New community hub for Casino Road being planned
Graphic by EnvironmentalWorks
A sketch of the future repurposing of a building at 14 E.
Casino Road and its courtyard. The blue is a large multipurpose room.
EVERETT — The genesis of a
community hub on Casino Road is
taking its first steps.
The hub will be in one of the four buildings in the Children’s Village center at 14 E. Casino Road.
Inside, there may be classrooms, meeting space, and a nurse’s station. Room for an employment center might happen. Open windows and
sunlight will brighten the building, and a lighted courtyard patio will give a place to relax day or night.
Overall, the hub will give people a place to go. It will give a shared space for a heavily populated area with multiple cultures and mutual aspirations to strengthen the neighborhood.
But before things get ahead of themselves, it will take fundraising and some muscle to get it built. This is where the community may be asked to help build its community hub.
Work may start soon. The nonprofit ChildStrive is moving elsewhere in the campus this August* to open up space for the hub.
The eventual hope is for all four buildings to make way for creating more hub spaces. One of those buildings includes a commercial kitchen that can be used.
About 150 community members came to Horizon Elementary School April 17 to give ideas on what the hub should have during a brainstorming session in English and Spanish.
Designers were quick to get to work, and brought back ideas at a meeting one week later on April 24 at the same place and same time where a crowd of 75 came to see the plans.
Azucena Spidell was excited to see a nurse’s room in the concept plans. The school cafeteria worker beamed that it was her suggestion during the brainstorming session.
Others appreciated that there are more classrooms, and more space.
“You have listened because you have given us another classroom, a multipurpose room and another bathroom,” Miriam Vargas said at the second meeting.
The courtyard in the middle of the center would be reshaped with an octagonal wall and raised space. Covered benches could give a place to sit in rain or shine.
Open space would bring in more light, and walls inside the building would come down. “I think it’s perfect to get rid of those walls,” Vargas told designers.
The need for some sort of public Casino Road center has never gone away. Neighborhood leaders have been discussing how to create a community center for years.
Casino Road has one of Everett’s largest populations earning below the county average. For more than a decade, the community has pushed away a reputation that it is a hotbed for gangs and violence.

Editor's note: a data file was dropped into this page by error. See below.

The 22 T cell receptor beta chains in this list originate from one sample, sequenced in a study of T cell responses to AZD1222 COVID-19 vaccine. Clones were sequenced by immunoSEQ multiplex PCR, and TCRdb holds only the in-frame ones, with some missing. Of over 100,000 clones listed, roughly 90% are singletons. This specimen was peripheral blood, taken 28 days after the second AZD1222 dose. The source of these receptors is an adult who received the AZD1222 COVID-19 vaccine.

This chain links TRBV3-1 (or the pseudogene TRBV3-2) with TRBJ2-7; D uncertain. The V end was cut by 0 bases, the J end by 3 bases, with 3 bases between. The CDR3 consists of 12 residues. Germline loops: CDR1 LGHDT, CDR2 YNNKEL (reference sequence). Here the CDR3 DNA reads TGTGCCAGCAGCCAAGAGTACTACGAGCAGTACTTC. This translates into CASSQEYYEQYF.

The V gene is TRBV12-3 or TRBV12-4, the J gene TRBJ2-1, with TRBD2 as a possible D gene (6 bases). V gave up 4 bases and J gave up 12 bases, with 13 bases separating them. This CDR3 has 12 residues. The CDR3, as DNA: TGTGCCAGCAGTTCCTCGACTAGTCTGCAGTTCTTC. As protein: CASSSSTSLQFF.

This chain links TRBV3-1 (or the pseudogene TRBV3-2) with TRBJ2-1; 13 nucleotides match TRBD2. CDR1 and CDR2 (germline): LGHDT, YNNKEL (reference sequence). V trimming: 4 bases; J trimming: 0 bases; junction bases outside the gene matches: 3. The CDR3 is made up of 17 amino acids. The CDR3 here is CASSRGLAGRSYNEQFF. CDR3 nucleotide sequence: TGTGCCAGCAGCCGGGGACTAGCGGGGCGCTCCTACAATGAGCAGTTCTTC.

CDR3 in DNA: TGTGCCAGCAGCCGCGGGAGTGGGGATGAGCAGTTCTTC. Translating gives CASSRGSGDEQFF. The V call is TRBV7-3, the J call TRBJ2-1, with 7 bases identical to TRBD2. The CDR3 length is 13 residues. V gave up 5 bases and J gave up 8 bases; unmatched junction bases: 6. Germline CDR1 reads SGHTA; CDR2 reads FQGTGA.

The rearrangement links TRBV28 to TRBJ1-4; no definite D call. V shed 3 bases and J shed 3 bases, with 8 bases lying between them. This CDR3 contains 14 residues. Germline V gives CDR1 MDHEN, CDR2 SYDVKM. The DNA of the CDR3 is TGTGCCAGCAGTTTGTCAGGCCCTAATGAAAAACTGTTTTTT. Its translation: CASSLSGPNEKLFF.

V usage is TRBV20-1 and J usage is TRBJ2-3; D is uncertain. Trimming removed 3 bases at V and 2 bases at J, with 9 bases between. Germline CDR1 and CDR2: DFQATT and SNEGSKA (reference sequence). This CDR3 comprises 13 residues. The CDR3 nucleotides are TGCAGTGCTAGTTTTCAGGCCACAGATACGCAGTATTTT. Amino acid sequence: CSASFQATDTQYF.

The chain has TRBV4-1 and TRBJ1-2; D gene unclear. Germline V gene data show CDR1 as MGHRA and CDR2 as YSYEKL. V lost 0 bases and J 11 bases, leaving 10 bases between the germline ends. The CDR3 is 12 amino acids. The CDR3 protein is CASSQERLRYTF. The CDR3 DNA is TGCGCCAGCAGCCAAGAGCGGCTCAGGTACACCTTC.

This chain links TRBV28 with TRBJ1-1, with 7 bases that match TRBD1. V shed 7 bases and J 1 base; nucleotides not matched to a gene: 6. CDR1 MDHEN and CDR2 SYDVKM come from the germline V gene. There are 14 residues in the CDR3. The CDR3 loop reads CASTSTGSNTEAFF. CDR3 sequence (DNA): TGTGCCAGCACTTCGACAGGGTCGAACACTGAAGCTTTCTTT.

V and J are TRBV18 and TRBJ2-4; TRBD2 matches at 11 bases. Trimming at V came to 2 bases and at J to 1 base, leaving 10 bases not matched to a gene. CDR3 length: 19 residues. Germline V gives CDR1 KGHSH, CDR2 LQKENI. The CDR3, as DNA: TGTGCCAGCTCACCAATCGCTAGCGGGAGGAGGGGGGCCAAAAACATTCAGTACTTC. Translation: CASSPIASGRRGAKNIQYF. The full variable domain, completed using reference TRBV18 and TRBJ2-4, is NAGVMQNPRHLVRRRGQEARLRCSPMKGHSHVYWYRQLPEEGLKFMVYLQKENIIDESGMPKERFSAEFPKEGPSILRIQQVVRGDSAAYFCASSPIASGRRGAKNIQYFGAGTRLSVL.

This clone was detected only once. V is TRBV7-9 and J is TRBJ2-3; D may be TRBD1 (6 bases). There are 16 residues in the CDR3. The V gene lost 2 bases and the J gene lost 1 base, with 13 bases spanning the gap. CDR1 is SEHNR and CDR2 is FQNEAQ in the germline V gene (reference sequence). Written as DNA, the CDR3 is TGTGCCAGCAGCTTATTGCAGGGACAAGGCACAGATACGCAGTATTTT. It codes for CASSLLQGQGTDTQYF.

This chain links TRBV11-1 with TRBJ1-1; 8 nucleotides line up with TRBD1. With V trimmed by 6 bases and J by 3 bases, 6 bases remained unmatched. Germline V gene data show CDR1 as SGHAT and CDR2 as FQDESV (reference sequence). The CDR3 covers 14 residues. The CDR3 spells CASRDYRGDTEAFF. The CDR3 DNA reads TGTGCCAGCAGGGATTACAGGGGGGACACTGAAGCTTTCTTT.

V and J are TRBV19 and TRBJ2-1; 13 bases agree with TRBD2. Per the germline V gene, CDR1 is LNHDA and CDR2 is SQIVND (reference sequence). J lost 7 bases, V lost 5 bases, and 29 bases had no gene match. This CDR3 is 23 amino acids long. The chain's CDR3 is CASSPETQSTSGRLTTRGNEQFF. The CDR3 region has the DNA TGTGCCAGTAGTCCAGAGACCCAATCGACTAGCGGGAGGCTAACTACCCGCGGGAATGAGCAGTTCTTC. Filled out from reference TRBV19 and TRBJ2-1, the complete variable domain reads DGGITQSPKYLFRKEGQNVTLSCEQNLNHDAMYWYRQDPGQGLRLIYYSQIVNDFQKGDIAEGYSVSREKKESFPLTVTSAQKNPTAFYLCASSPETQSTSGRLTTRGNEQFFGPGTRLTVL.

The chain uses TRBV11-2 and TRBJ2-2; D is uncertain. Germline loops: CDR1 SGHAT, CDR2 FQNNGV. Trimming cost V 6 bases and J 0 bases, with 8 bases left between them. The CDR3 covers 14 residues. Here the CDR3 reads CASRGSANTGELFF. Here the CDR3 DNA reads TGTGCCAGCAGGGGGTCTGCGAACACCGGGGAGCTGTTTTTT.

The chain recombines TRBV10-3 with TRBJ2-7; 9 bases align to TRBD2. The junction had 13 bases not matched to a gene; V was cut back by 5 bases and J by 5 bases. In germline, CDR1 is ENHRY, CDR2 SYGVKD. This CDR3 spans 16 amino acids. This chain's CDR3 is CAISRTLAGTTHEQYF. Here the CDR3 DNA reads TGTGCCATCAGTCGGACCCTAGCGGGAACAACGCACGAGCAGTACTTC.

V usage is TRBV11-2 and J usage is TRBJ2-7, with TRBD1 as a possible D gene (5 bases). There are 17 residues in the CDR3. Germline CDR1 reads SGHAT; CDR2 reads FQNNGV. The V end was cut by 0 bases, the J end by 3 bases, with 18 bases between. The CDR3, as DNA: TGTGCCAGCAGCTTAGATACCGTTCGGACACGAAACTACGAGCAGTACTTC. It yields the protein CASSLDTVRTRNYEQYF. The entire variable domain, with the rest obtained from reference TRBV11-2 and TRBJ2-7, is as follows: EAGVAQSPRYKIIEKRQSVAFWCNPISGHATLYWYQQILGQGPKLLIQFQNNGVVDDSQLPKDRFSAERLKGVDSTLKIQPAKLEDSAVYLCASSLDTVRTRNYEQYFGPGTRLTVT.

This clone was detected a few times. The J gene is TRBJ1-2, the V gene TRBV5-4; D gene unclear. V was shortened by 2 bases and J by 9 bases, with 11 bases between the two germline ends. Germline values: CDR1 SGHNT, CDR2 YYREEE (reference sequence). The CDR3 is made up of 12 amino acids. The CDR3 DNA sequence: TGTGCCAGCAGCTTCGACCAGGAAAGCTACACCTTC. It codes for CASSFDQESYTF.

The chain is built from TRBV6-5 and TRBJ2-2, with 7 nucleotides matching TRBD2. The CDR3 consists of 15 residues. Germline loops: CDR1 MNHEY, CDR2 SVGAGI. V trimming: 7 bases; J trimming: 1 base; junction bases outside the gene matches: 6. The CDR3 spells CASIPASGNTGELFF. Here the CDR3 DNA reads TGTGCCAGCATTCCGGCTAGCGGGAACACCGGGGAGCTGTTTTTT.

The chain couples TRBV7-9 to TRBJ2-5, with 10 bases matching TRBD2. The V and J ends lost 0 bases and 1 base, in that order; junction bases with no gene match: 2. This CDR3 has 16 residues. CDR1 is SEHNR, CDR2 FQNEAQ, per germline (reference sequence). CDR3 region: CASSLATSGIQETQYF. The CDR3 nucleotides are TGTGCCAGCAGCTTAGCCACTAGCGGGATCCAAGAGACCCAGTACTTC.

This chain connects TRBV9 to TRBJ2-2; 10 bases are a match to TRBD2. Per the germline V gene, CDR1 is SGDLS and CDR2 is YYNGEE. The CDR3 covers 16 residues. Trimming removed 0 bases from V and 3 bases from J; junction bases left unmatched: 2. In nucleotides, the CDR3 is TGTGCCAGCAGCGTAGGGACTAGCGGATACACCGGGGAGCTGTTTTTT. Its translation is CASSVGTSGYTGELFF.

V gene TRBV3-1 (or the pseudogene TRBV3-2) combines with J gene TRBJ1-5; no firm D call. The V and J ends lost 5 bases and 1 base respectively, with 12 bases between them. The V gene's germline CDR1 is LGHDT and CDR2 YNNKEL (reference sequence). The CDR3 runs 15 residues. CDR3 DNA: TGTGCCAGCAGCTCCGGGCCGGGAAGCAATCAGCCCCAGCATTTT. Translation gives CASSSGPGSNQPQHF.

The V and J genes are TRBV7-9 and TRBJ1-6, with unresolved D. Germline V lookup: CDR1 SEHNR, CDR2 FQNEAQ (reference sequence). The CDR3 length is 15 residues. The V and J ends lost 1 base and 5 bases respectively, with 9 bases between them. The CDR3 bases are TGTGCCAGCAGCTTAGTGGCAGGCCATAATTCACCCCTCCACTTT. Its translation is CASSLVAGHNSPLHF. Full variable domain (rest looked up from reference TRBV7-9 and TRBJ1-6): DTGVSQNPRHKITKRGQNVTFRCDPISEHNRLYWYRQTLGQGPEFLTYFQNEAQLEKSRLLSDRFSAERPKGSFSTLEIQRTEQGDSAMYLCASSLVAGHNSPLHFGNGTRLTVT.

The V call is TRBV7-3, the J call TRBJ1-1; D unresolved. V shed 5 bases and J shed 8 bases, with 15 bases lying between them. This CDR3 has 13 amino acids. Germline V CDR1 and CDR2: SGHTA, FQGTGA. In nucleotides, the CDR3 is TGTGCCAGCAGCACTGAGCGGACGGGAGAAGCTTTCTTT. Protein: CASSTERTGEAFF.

One believe is that the community needs places to convene. There is a YMCA children’s center in the Children’s Village campus where the hub is planned, and the Boys and Girls Club is nearby, but every addition helps.
More than one-third of Casino Road’s children live below the poverty line.
A group called the Casino Road Initiative is leading the effort to create the hub. It hired the Pomegranate Center, a small firm specializing in community spaces, to develop the plans.
At the meeting, the organizer asked for a show of hands if what was before the group was the wrong direction. No hands went up.
It will take money and volunteer labor from the community to create the hub. The hope is to pool resources such as having people do construction and landscaping work. There can be volunteers making food for others doing work.
“Making this a reality will depend on mobilizing volunteers in the community,” Casino Road Initiative coordinator Sara Boyle said.
How to pay for it?
The nuts and bolts are that ChildStrive (a home visiting service formerly known as the Little Red School House) will lease its space to the Casino Road Initiative.
The initiative is a coalition of more than two dozen community groups. The Whitehorse Foundation provided the Community Foundation of Snohomish County a $700,000 grant to plan the project and organize the initiative.
“We will do the most with what is available,” meeting leader Milenko Matanovic, who is the Pomegranate Center’s founder and director, told the crowd.
The initiative has $10,000 in capital, but will need to do fundraising most of the year to get the hub off the ground, Boyle said in April.
For more information
Find design sketches for the community hub on the Casino Road Initiative’s website, www.casinoroadinitiative.org/community-hub or on Facebook at www.facebook.com/CasinoRoadInitiative
* UPDATE May 30: The month ChildStrive will move out was puhed out to August. The change occurred in the time after the April meetings reported on above.
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